In Wisconsin, CWD is concentrated in southwestern and southeastern counties. More than 30 percent of adult male deer are infected in portions of Iowa County, according to the Department of Natural Resources. The disease is fatal and is transmitted through infectious prion proteins. It is unknown if humans can contract CWD from eating infected meat, but the World Health Organization has recommended that people avoid doing so. No cases of human transmission have been reported.

The study, which was funded by the U.S. Geological Survey with support from the National Science Foundation, was published May 2 in the journal PLOS ONE. Michael Samuel, an emeritus professor of wildlife ecology, and Joel Pedersen, a professor of soil science, led the work, with colleagues in forest and wildlife ecology and the Molecular and Environmental Toxicology Center at the UW School of Medicine and Public Health.

“This is the first time that anyone has demonstrated the existence of prions in naturally contaminated soil,” says Pedersen.

Environmental prions have previously been shown to infect deer in heavily contaminated experimental enclosures of deer. In 2009, researchers in Colorado also identified prions in untreated water entering a water treatment plant.

Locations of sampled mineral licks and prevalence of chronic wasting disease (CWD) in hunter-harvested white-tailed deer from 2010–2013 in south-central Wisconsin, USA. Squares are townships of 9.66 km per side. Inset shows state of Wisconsin, USA. Site 6 denotes the mineral lick with CWD-positive fecal samples. Photo courtesy of PLOS ONE

The prions were detected using a technique that amplifies the small amount of misfolded, diseased version of prion proteins isolated from soil or water samples. The misfolded varieties are added to a pool of properly folded proteins from mice engineered to produce them. The diseased folding state is transmitted to properly folded proteins, increasing the number of diseased prions and facilitating measurement.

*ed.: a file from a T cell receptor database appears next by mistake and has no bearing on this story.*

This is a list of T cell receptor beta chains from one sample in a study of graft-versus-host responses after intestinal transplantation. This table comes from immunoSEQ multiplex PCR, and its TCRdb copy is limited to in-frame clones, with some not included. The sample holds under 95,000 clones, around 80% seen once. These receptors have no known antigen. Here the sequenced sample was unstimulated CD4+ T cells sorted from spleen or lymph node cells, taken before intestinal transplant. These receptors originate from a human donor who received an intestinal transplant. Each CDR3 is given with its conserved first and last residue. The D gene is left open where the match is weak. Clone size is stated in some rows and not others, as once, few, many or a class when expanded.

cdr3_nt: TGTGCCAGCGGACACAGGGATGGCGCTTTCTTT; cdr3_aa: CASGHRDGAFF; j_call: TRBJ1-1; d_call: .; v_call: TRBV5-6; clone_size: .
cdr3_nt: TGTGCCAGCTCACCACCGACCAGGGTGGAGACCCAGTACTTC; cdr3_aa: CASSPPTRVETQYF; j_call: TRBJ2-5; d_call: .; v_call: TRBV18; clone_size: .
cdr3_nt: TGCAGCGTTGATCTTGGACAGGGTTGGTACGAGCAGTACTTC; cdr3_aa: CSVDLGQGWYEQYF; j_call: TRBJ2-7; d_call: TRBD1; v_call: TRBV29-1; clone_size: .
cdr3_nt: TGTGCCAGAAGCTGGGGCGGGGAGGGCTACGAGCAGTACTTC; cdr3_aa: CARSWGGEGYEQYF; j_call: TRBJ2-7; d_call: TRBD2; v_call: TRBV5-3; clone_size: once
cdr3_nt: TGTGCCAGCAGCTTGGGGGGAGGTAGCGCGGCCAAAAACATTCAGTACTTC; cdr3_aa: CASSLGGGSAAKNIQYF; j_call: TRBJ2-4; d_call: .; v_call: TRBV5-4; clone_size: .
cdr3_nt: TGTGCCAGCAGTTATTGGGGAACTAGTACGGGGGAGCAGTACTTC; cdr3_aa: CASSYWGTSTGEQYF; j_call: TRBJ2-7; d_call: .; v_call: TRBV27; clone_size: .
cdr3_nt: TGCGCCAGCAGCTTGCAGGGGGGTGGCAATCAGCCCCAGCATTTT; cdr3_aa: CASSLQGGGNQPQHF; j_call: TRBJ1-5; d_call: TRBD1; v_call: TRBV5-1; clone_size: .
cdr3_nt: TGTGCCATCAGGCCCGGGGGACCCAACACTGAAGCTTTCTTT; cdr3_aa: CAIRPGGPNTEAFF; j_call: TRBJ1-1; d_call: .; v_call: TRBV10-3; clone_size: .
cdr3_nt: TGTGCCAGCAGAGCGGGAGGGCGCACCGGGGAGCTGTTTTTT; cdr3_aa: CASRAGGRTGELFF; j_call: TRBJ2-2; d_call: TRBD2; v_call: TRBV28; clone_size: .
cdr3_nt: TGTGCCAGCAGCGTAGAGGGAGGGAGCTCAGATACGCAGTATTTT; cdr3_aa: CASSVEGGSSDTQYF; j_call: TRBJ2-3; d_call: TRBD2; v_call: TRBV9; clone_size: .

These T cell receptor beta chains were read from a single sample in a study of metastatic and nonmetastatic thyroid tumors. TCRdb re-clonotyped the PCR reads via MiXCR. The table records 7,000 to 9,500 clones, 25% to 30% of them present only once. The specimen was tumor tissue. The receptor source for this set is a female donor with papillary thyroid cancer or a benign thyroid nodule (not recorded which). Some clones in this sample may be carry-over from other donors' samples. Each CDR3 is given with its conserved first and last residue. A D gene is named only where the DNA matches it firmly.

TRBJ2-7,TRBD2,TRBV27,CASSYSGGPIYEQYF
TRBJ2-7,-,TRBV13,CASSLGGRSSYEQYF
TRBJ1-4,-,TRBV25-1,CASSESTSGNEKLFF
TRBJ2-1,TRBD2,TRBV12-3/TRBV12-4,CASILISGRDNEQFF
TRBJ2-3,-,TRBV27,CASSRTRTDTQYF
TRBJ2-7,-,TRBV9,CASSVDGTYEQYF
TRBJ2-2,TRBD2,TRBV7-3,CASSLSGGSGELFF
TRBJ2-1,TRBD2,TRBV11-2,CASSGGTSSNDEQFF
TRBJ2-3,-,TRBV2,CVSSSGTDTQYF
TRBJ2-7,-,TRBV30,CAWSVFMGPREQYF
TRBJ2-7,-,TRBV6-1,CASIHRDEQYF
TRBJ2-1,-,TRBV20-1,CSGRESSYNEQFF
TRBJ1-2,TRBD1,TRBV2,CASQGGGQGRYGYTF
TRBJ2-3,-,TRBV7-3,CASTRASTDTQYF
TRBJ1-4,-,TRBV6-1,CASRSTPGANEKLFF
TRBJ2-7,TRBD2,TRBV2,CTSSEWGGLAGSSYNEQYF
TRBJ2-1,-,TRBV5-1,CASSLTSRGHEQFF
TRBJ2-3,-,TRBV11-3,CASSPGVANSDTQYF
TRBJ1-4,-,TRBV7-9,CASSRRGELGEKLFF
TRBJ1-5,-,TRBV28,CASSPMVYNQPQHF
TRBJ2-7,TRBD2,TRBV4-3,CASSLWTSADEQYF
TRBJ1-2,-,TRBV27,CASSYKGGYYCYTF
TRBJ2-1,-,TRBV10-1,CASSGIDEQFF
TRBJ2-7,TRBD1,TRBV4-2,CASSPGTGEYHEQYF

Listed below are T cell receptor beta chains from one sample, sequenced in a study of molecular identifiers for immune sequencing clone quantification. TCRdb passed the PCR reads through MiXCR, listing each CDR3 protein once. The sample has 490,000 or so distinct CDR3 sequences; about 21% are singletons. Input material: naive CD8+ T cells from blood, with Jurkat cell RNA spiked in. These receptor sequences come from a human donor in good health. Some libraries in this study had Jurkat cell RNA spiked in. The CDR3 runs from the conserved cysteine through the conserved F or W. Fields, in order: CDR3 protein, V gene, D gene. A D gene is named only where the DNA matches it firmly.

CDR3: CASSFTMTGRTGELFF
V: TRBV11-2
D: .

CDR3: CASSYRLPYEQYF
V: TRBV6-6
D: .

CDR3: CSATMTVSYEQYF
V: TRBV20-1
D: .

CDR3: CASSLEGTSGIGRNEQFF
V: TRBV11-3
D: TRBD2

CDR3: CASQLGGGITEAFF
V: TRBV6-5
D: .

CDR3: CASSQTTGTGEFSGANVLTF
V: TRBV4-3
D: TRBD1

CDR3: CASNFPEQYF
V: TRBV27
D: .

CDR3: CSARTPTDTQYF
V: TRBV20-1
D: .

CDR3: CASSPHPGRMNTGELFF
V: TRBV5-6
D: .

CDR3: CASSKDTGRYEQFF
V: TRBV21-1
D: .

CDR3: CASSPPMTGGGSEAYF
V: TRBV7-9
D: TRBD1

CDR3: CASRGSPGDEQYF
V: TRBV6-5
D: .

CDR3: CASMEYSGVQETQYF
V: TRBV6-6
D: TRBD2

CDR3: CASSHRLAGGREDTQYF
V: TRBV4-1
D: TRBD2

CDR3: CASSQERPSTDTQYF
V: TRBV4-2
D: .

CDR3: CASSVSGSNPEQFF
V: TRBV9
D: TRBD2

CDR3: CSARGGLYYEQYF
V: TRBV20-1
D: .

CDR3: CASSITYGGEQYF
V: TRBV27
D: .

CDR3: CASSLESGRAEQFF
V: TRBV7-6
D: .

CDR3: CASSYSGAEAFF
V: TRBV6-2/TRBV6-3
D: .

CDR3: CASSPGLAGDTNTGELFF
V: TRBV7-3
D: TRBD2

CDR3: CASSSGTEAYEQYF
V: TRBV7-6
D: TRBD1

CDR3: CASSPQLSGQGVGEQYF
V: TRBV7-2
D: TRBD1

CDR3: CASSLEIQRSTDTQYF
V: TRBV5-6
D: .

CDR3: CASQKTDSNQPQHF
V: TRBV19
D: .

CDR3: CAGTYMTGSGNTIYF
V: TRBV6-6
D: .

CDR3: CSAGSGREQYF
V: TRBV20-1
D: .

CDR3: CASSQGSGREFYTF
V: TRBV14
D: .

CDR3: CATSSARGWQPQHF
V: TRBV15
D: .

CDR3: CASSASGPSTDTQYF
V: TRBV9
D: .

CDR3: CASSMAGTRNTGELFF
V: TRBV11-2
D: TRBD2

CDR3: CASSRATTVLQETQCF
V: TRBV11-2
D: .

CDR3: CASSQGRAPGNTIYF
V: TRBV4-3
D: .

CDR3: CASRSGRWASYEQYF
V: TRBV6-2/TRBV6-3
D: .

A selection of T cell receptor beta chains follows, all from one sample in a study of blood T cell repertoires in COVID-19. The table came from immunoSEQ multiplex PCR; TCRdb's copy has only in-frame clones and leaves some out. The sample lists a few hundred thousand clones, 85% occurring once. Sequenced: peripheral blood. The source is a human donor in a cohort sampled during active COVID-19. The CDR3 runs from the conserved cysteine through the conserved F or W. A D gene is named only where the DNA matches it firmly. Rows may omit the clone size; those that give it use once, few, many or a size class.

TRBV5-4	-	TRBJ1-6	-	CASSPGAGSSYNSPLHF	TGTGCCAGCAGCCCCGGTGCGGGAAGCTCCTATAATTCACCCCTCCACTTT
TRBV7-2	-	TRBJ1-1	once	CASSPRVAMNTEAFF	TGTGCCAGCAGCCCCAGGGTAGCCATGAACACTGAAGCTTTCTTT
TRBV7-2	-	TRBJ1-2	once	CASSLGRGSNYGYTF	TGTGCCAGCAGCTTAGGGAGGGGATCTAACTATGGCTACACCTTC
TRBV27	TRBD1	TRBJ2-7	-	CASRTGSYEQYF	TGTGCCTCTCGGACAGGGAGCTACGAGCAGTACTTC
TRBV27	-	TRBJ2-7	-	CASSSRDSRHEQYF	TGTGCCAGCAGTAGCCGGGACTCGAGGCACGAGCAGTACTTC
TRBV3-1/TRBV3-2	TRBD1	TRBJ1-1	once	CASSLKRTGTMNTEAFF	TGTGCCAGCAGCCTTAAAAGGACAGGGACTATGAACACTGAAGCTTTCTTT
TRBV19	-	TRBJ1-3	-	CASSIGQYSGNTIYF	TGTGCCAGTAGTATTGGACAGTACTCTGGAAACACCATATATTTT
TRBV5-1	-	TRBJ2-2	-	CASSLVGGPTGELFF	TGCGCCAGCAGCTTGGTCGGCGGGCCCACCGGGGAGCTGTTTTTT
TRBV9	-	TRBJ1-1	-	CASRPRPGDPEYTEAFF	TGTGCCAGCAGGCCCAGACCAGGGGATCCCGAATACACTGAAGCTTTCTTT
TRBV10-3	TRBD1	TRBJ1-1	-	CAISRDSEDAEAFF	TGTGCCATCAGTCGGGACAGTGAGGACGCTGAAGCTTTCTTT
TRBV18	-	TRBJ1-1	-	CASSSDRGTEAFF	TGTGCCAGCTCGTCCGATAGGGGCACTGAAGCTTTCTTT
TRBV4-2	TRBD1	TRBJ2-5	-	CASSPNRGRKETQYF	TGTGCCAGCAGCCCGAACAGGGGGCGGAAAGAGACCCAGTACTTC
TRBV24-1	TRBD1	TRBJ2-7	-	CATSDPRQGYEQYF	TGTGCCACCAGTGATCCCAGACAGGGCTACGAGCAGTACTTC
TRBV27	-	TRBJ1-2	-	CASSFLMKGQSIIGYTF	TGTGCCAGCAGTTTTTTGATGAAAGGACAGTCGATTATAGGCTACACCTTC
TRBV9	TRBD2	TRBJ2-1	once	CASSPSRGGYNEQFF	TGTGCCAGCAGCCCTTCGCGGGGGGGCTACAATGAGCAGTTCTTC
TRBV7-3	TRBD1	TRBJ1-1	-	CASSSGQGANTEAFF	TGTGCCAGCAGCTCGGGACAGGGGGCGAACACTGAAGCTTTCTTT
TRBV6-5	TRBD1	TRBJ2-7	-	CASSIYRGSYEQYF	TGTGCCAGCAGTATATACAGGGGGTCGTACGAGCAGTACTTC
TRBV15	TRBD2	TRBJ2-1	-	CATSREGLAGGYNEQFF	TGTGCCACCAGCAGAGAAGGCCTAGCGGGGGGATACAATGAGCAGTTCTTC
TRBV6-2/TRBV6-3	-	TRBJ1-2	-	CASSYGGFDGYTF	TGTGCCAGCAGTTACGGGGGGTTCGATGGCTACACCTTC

It is not clear if the quantity of soil-dwelling prions detected in the current study are sufficient to infect deer.

“Although we are able to detect prions, quantifying the amount present is still difficult using this technique,” says Pedersen. Previous research by the Pedersen lab has demonstrated that soil-bound prions are more effective than free prions at infecting hamsters.

“It’s a great advance for trying to understand how this disease transmits in the environment,” says Rodrigo Morales, a professor of neurology and prion researcher at the University of Texas Health Science Center at Houston who was not affiliated with the study. “It explains what could be the main source of (transmission).”

Samuel says the significance of prion-contaminated environments in the spread and persistence of CWD among free-ranging deer remains unknown.

“We know it can occur, but we just don’t know how it occurs in the wild, or how important it is relative to deer contacting each other,” says Samuel.

Ten of the mineral lick sites tested in the study were artificial, while one was natural. Nine of the 11 sites were on private land and were tested with permission of the landowner.

“We manage most diseases by trying to interrupt their spread. Having CWD concentrated at animal licks means that’s going to be difficult,” says Don Waller, a professor of botany and environmental studies at UW–Madison who researches Wisconsin’s deer herds and was not involved in the study.

“It’s not easy to test for CWD, but this result suggests we should be looking for hot-spots of CWD prions in the environment and doing all we can to cover them up so animals can’t get to them. We may also want to do more testing in other animal species to see which may be vulnerable to CWD infection,” says Waller.